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Your Letters Needed in Response to Wall Street Journal OpEd on Population

June 16, 2011 • Daily Email Recap

Thanks to Don Collins for alerting me to this ridiculous OpEd in the Wall Street Journal.  You have to be a subscriber to read the entire piece online at:

http://online.wsj.com/article/SB10001424052702303714704576383764019676614.html?mod=ITP_opinion_0.

Your letters of protest are urgently needed.  Send them to wsj.ltrs@wsj.com.  You can send a copy to MainStreet@wsj.com.  Here’s the author’s bio, followed by his OpEd on population.

BIO: “William McGurn is a Vice President at News Corporation who writes speeches  for CEO Rupert Murdoch. Previously he served as Chief Speechwriter for President  George W. Bush.

“Mr. McGurn has served as chief editorial writer for The Wall  Street Journal in New York. He spent more than a decade overseas — in Brussels  for The Wall Street Journal/Europe and in Hong Kong with both the Asian Wall  Street Journal and the Far Eastern Economic Review. And in the mid-1990s, he was Washington Bureau Chief for National Review.

“Bill is author of a book on Hong  Kong (“Perfidious Albion”) and a monograph on terrorism (“Terrorist or Freedom  Fighter”). He is a member of the Council on Foreign Relations, holds a BA in  philosophy from Notre Dame and an MS in Communications from Boston  University.”

June 14, 2011

THE RETURN OF THE POPULATION BOMB.

When The Experts Tell You There Is Too Many People, They Don’t Mean Too Many Swedes.

BY WILLIAM MCGURN

When Marx wrote that history repeats itself, first as tragedy, then as farce, he had it half correct. In our day, it comes back as the 1970s.

All around us we see its manifestation in the revival of floppy hats, platform shoes and maxi dresses. We can, however, also detect this same retro fashion sense on the op-ed page of the New York Times. There last week Tom Friedman’s column carried one of the sentiments most in vogue in the 1970s: “The Earth Is Full.”

Mr. Friedman invokes the usual grim specters so beloved of a certain kind of intellectual:  natural disasters (tornadoes, floods and droughts); rising prices (food and  energy); the threat to stability; and of course the kicker – that there are just  too many darn people around these days.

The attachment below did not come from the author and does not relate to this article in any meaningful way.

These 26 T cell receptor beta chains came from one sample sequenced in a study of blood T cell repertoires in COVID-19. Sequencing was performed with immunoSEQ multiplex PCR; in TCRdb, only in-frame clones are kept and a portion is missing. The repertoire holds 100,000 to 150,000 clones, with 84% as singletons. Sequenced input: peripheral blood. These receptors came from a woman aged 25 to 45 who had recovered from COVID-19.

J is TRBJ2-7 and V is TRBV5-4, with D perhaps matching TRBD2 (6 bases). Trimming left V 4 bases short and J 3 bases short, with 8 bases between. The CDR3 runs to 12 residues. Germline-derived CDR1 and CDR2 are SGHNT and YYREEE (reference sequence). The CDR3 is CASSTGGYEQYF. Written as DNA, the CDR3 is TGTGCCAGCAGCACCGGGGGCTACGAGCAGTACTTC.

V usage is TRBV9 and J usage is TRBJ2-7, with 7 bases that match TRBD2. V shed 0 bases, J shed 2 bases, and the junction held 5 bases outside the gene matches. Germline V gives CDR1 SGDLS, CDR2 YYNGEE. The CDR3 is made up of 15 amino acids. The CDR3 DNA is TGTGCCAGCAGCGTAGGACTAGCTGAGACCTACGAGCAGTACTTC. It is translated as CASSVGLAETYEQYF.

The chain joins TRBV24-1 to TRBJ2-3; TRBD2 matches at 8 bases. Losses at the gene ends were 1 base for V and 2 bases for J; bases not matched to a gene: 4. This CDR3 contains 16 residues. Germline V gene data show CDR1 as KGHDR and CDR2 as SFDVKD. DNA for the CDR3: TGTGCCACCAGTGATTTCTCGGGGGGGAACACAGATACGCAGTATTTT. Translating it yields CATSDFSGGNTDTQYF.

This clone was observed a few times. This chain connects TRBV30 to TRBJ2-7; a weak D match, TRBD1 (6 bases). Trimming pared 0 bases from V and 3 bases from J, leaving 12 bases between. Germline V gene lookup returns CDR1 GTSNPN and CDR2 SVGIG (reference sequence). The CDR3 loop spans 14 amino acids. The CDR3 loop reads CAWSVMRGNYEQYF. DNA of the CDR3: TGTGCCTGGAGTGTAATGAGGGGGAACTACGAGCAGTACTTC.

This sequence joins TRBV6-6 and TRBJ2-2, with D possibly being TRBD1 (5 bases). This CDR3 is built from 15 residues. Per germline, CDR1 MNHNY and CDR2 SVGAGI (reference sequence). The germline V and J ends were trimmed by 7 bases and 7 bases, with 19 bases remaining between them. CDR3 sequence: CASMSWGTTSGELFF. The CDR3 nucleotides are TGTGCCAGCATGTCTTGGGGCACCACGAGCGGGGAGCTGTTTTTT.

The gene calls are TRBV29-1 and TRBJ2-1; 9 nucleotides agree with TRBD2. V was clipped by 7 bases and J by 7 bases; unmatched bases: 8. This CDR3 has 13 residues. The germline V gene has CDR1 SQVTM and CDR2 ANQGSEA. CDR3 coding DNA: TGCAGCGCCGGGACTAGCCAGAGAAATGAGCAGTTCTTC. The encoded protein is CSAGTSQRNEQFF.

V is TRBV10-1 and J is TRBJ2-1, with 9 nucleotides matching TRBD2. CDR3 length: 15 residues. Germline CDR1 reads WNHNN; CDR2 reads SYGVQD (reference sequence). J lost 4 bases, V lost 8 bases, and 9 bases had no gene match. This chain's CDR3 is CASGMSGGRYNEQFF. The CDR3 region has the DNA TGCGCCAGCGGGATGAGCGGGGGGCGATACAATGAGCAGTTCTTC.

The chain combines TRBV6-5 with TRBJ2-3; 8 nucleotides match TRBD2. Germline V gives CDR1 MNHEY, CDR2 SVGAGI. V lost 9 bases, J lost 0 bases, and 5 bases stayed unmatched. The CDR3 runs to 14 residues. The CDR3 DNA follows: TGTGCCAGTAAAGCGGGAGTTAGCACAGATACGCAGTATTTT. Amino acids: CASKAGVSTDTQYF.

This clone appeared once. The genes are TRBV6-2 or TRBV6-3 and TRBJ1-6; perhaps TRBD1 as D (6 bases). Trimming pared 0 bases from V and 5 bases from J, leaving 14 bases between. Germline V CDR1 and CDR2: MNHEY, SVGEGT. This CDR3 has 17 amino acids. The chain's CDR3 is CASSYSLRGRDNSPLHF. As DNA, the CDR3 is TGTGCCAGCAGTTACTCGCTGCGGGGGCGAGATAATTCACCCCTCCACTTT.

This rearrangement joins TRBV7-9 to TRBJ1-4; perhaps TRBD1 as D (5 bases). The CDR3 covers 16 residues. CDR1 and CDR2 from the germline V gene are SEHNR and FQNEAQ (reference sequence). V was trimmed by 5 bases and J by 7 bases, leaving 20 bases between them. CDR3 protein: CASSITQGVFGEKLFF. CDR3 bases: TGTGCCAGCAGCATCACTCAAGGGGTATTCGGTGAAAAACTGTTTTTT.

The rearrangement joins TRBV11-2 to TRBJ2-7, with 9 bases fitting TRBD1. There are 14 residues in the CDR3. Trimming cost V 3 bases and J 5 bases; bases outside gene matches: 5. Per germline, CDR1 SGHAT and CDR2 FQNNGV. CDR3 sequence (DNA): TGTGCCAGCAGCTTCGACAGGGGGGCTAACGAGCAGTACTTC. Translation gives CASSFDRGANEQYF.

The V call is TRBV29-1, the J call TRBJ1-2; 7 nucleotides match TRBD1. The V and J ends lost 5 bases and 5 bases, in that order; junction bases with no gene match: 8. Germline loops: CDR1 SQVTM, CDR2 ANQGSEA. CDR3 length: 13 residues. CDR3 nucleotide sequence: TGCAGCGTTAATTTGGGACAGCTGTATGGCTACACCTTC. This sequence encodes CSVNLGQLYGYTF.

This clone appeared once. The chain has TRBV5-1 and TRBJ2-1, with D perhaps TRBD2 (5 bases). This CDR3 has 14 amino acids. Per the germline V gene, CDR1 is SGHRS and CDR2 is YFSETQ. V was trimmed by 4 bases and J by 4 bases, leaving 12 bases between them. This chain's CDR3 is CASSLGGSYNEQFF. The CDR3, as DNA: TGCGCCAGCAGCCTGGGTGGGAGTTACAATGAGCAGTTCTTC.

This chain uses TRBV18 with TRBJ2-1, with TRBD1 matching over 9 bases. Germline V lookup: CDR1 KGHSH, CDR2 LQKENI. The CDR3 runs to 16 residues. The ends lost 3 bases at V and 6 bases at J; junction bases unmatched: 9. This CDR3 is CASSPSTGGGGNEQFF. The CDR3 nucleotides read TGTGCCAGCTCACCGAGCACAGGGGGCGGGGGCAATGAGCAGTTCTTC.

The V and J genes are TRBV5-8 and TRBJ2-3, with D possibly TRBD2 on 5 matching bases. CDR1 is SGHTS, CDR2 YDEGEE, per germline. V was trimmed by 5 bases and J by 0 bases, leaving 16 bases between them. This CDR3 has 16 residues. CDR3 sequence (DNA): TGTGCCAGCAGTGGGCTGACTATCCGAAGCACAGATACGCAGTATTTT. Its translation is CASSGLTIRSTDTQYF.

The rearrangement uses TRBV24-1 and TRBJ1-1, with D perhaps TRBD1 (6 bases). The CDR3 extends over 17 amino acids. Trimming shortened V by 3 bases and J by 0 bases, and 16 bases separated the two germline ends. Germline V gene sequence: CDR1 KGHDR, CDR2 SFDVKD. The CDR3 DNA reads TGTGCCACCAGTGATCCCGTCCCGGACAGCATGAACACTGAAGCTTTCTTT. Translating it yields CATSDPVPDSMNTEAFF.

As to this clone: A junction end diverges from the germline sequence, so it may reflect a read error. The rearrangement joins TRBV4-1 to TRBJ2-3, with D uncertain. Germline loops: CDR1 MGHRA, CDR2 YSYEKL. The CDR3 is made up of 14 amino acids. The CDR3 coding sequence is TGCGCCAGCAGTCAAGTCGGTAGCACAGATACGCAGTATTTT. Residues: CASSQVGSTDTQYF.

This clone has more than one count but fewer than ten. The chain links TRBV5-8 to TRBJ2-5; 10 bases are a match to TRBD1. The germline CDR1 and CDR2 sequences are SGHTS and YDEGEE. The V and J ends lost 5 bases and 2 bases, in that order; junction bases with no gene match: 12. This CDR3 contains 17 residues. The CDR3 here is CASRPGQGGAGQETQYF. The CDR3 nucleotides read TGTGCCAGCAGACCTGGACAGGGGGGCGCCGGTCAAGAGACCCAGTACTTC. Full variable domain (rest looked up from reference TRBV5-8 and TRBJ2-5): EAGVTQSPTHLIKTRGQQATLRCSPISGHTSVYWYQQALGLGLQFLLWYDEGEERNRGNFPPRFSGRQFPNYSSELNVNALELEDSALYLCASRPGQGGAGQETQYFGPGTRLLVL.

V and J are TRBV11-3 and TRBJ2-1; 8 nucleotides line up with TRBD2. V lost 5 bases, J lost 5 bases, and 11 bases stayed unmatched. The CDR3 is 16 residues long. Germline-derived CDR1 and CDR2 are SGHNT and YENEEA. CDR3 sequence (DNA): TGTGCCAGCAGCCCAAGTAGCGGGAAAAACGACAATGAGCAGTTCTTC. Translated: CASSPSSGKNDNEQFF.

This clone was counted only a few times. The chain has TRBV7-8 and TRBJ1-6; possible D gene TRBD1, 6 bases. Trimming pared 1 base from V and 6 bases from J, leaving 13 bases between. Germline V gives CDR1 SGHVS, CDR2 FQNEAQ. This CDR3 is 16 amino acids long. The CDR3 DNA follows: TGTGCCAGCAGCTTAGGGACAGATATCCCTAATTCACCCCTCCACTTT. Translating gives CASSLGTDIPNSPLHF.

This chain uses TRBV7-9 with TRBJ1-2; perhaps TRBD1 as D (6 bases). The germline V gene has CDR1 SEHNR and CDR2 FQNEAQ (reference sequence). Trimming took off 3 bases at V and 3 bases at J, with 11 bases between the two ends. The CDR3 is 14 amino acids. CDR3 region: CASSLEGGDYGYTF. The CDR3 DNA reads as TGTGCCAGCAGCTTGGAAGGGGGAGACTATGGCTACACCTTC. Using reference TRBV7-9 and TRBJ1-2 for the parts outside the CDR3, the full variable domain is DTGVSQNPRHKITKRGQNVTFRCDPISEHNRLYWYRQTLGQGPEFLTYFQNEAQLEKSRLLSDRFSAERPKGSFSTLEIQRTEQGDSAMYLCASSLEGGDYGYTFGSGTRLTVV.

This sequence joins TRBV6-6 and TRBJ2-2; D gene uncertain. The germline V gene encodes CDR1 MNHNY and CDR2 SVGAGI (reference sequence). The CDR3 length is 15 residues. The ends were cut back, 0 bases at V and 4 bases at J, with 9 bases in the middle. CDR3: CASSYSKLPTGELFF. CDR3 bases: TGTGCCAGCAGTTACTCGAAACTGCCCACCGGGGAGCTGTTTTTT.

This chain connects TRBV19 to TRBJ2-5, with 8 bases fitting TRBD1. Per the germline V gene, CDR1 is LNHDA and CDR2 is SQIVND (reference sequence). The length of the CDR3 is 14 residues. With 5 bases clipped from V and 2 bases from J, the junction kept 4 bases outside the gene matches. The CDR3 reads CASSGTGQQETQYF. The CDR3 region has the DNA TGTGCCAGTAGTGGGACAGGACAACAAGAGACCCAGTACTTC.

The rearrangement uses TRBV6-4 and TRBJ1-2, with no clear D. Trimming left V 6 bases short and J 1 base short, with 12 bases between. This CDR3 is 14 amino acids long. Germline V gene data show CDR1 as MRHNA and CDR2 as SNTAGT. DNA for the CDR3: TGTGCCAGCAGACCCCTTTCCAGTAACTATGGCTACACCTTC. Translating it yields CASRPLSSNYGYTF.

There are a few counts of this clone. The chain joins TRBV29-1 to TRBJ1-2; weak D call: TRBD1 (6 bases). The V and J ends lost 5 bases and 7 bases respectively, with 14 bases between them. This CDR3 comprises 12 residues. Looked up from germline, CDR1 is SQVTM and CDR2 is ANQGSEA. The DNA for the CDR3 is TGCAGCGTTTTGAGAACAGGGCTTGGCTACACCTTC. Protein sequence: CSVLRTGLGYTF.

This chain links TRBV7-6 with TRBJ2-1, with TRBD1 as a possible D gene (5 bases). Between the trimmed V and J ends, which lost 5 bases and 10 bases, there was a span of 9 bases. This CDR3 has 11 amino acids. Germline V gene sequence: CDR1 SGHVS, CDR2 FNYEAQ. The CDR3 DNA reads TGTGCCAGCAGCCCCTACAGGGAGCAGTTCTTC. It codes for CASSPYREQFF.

It’s a familiar meme, and it comes bearing the familiar scientific credentials. In this case the authority is, Mr.  Friedman tells us, “an alliance of scientists” called the Global Footprint  Network, “which calculates how many ‘planet Earths’ we need to sustain our  growth rates.” Right now they say it is 1.5. Which can mean only one thing  unless we cut way, way back: We’re doomed.

Back in the days of bad hair and  Jimmy Carter, this kind of report was a staple of enlightened thought. Here is but a tiny sampling:

. On the eve of that decade, Stanford University  biologist Paul Ehrlich opened his best-selling book “The Population Bomb” with  this sunny declaration: “The battle to feed all humanity is over. In the 1970s,  the world will undergo famines-hundreds of millions of people are going to  starve to death.” Of course, nothing of the kind happened.

. The Club of Rome, an international group of academics, scientists and global citizens,  commissioned a now-infamous 1972 report called “The Limits to Growth.” Like so  many others, these scientists informed us that we were running out of . . . well  . . . everything.

Or take Robert McNamara, the “whiz kid” president of Ford Motor Co. Later, as chief of the World Bank, he would throw tens of millions of development dollars into population control because he said – sounding much like Mr. Friedman – the alternative was a world no one would want. If voluntary methods failed, he warned, nations would resort to coercion.

All these things were  the received orthodoxies of their day, endorsed by the experts, sustained by the scientists, and challenged by only a few brave souls such as economist Julian  Simon. From these pet orthodoxies two clear implications flowed.

First, when  the experts tell you there are too many people, they don’t mean too many Swedes.  They mean too many poor people, mostly brown or black or yellow. In Hong Kong, I stumbled across a 1959 book written by an American entitled “Too Many Asians.”  Today the focus has shifted from Asia – but the theme remains. Early last month, the New York Times ran a page-one story citing United Nations warnings about the  growing population of Africa.

To read the full article, please click here (subscription required):

http://online.wsj.com/article/SB10001424052702303714704576383764019676614.html?mod=ITP_opinion_0


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